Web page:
Dividend stocks are everywhere, but many just downright stink. In some cases, the business model is in serious jeopardy, or the dividend itself isn't sustainable. In others, the dividend is so low it's not even worth the paper your dividend check is printed on. Therefore, finding a solid dividend takes the right balance of growth, value, and sustainability.
Today, and each week for the rest of the year, we're going to take a look at one dividend-paying company that you can put in your portfolio for the long term without much concern. This isn't to say that these stocks don't share the same macro risks that other companies have, but they are a step above your common grade of dividend stock.
This week we're going to take a look at Whirlpool (NYS: WHR)
Whirlpool is the world's leading manufacturer of major home appliances with a portfolio of brand names including Whirlpool, Maytag, and KitchenAid, to name a few. Annual sales topped $18 billion in 2010, and the company employs approximately 71,000 people worldwide. In short, this isn't a name that's going to disappear overnight no matter how fickle consumers' spending habits get.
Whirlpool is currently hovering very close to its 52-week low after cautioning investors in its third-quarter report that worldwide consumer spending on major appliances is down while its raw materials costs are up. There was more negative news yesterday when Sears Holdings (NAS: SHLD) announced that CIT Group (NYS: CIT) had ended its lending relationship with Sears' suppliers. While I wouldn't construe this as good news in any way, CIT's lending contributed to only 5% of all of Sears transactions, and Whirlpool generates only 8% of its revenue from Sears -- hardly what I'd call a dealbreaker.
When investing in Whirlpool, you need to understand you're buying into a cyclical business that has often remained profitable, even during tough times. Whirlpool has been profitable in nine of the past 10 years and is currently valued at only 93% of book value, its lowest price-to-book in more than a decade. It also, despite restructuring its business and dealing with rising expenses, is slated to earn roughly $5.50 in EPS in 2012 placing its forward P/E at a reasonable 11.2.
But I've saved the best for last: Whirlpool's impeccable dividend. Unlike packaging provider Bemis (NYS: BMS) which I highlighted last week as having raised its dividend an impressive 28 straight years, Whirlpool hasn't given in to yearly boosts. But that doesn't make its dividend any less desirable as is evidenced by its payout over the past 10 years:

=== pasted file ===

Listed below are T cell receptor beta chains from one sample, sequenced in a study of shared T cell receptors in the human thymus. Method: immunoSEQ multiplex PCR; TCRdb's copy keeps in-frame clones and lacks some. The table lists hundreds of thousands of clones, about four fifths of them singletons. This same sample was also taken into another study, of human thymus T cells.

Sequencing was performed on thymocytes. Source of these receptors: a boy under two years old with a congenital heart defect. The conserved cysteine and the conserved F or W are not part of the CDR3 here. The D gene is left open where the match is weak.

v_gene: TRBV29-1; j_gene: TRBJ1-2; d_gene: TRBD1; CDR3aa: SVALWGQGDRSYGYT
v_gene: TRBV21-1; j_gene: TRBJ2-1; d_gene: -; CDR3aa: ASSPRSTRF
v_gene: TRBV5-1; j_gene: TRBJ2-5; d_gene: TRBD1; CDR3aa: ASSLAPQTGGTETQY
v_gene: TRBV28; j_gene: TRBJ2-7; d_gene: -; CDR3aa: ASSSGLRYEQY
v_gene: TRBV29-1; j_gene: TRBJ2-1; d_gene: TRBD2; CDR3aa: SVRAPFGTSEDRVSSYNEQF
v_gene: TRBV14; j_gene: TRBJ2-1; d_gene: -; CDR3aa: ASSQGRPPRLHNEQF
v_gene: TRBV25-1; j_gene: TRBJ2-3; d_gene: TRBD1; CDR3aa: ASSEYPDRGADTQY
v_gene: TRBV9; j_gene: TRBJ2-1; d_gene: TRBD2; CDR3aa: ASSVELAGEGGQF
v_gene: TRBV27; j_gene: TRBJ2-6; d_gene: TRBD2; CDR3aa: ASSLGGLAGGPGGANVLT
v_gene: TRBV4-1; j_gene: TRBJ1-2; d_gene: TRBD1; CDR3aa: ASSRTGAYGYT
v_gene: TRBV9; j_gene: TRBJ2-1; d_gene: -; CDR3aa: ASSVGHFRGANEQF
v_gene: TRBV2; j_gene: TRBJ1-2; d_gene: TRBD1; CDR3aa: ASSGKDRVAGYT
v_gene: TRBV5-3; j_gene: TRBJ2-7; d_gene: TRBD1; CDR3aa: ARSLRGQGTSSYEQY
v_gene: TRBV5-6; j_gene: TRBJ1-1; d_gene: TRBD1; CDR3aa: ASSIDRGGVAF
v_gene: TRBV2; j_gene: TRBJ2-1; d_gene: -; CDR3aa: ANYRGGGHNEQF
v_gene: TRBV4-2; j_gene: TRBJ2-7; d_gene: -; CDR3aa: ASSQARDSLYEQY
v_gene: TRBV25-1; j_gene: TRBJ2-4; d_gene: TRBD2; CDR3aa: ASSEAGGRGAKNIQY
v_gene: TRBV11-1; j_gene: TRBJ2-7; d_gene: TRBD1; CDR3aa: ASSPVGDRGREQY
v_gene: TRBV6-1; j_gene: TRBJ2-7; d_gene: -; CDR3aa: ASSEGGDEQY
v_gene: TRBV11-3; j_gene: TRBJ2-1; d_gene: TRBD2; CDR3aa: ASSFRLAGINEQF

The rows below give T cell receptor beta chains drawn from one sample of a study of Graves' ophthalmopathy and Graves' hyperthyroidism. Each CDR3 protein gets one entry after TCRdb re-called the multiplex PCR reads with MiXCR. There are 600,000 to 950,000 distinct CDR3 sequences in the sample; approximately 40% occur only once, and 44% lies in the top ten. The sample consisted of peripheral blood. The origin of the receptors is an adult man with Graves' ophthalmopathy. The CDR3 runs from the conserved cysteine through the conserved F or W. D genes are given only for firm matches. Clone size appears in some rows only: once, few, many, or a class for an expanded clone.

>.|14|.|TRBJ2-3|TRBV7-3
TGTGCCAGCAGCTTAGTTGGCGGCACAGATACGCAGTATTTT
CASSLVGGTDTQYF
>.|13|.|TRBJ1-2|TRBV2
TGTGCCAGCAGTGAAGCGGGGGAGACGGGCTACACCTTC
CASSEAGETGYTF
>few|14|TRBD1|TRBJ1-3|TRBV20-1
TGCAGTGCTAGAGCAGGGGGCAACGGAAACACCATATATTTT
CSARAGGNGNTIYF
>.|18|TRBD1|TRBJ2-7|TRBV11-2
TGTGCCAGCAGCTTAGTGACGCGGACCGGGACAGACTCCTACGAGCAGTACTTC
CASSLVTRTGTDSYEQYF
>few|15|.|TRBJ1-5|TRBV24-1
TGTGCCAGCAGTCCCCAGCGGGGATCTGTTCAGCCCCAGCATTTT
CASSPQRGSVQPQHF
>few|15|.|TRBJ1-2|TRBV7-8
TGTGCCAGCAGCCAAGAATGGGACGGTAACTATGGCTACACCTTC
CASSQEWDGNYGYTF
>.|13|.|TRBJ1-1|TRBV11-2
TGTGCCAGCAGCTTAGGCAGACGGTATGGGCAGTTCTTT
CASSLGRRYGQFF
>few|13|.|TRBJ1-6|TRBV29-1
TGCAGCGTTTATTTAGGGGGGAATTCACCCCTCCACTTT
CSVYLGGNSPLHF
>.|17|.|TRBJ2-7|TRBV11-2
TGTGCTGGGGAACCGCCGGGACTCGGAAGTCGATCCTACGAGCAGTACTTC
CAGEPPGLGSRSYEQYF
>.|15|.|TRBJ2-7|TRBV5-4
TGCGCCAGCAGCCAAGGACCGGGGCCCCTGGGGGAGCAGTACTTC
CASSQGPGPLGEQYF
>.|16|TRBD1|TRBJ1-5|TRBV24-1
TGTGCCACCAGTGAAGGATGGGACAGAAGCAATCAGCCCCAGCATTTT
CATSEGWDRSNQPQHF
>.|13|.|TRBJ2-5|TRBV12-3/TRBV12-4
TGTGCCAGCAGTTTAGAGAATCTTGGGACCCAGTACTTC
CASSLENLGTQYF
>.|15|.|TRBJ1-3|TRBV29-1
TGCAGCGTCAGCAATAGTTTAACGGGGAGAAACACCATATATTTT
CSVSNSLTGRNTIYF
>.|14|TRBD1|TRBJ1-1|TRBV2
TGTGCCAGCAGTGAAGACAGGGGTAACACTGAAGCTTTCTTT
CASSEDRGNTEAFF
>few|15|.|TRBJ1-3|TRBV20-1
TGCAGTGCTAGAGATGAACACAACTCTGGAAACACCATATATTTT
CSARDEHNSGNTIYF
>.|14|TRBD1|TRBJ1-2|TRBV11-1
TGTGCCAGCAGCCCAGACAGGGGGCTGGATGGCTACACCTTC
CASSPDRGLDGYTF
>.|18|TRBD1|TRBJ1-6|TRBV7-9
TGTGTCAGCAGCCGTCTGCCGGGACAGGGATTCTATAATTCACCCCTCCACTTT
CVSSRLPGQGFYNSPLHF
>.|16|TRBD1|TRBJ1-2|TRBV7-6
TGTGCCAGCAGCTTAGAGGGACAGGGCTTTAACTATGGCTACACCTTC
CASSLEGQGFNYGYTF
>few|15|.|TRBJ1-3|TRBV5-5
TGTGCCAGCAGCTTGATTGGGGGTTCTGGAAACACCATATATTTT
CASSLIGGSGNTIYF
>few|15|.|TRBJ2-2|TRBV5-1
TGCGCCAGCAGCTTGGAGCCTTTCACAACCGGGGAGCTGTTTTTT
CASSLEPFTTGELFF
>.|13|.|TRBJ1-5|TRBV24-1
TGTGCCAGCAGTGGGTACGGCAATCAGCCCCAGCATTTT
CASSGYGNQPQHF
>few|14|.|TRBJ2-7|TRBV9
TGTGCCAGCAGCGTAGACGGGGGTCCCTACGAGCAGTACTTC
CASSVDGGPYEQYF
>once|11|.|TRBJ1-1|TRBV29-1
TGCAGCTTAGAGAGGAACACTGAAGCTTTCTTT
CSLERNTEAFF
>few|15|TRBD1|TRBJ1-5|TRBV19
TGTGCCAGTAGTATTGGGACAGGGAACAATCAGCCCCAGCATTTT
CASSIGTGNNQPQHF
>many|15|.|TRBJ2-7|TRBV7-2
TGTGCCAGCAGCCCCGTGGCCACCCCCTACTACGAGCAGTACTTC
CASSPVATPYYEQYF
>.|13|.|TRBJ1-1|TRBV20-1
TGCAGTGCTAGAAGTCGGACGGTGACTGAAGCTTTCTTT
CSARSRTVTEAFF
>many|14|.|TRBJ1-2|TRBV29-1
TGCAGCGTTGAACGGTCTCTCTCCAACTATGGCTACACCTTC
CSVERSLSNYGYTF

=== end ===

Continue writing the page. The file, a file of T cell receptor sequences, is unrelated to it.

Whirlpool's consumer cyclical peers average a dividend payout of 1.1%, so you can see why Whirlpool's 3.8% payout gets me excited. Even based on next year's declining profit expectations, Whirlpool's payout ratio is only a subdued 36%, which leaves the company plenty of room to increase it in the future.
Another way to turn Whirlpool's frown upside down is to consider the company's business in this context: If housing prices are at their lowest levels in years and consumer sentiment figures barely above their 30-month lows, imagine how strong its business will be when housing does finally rebound and the consumer begins making large purchases again.
Whirlpool is a household name that isn't going away anytime soon, and it appears to be an excellent value to long-term investors. My advice would be to sit back, collect Whirlpool's rock-solid dividend, and wait patiently for the housing market to stabilize. I will be maintaining my CAPScall of outperform on Whirlpool in my CAPS portfolio. The question now: Would you do the same?
Share your thoughts in the comments section below, and consider adding Whirlpool to your free and personalized watchlist so you can keep track of the latest news stories moving the stock.
Also, if you're craving even more dividend ideas, I invite you to download a copy of our latest special report, "11 Rock-Solid Dividend Stocks," which is loaded with income-producing companies hand-selected by our top analysts. Best of all, this report is free, so don't miss out!
At the time thisarticle was published Fool contributorSean Williamshas no material interest in any other companies mentioned in this article. He sometimes wishes the laundry would just do itself. You can follow him on CAPS under the screen nameTMFUltraLong, track every pick he makes under the screen nameTrackUltraLong, and check him out on Twitter, where he goes by the handle@TMFUltraLong.Try any of our Foolish newsletter servicesfree for 30 days. We Fools don't all hold the same opinions, but we all believe that considering a diverse range of insights makes us better investors. The Motley Fool has adisclosure policythat always loves a free payout.
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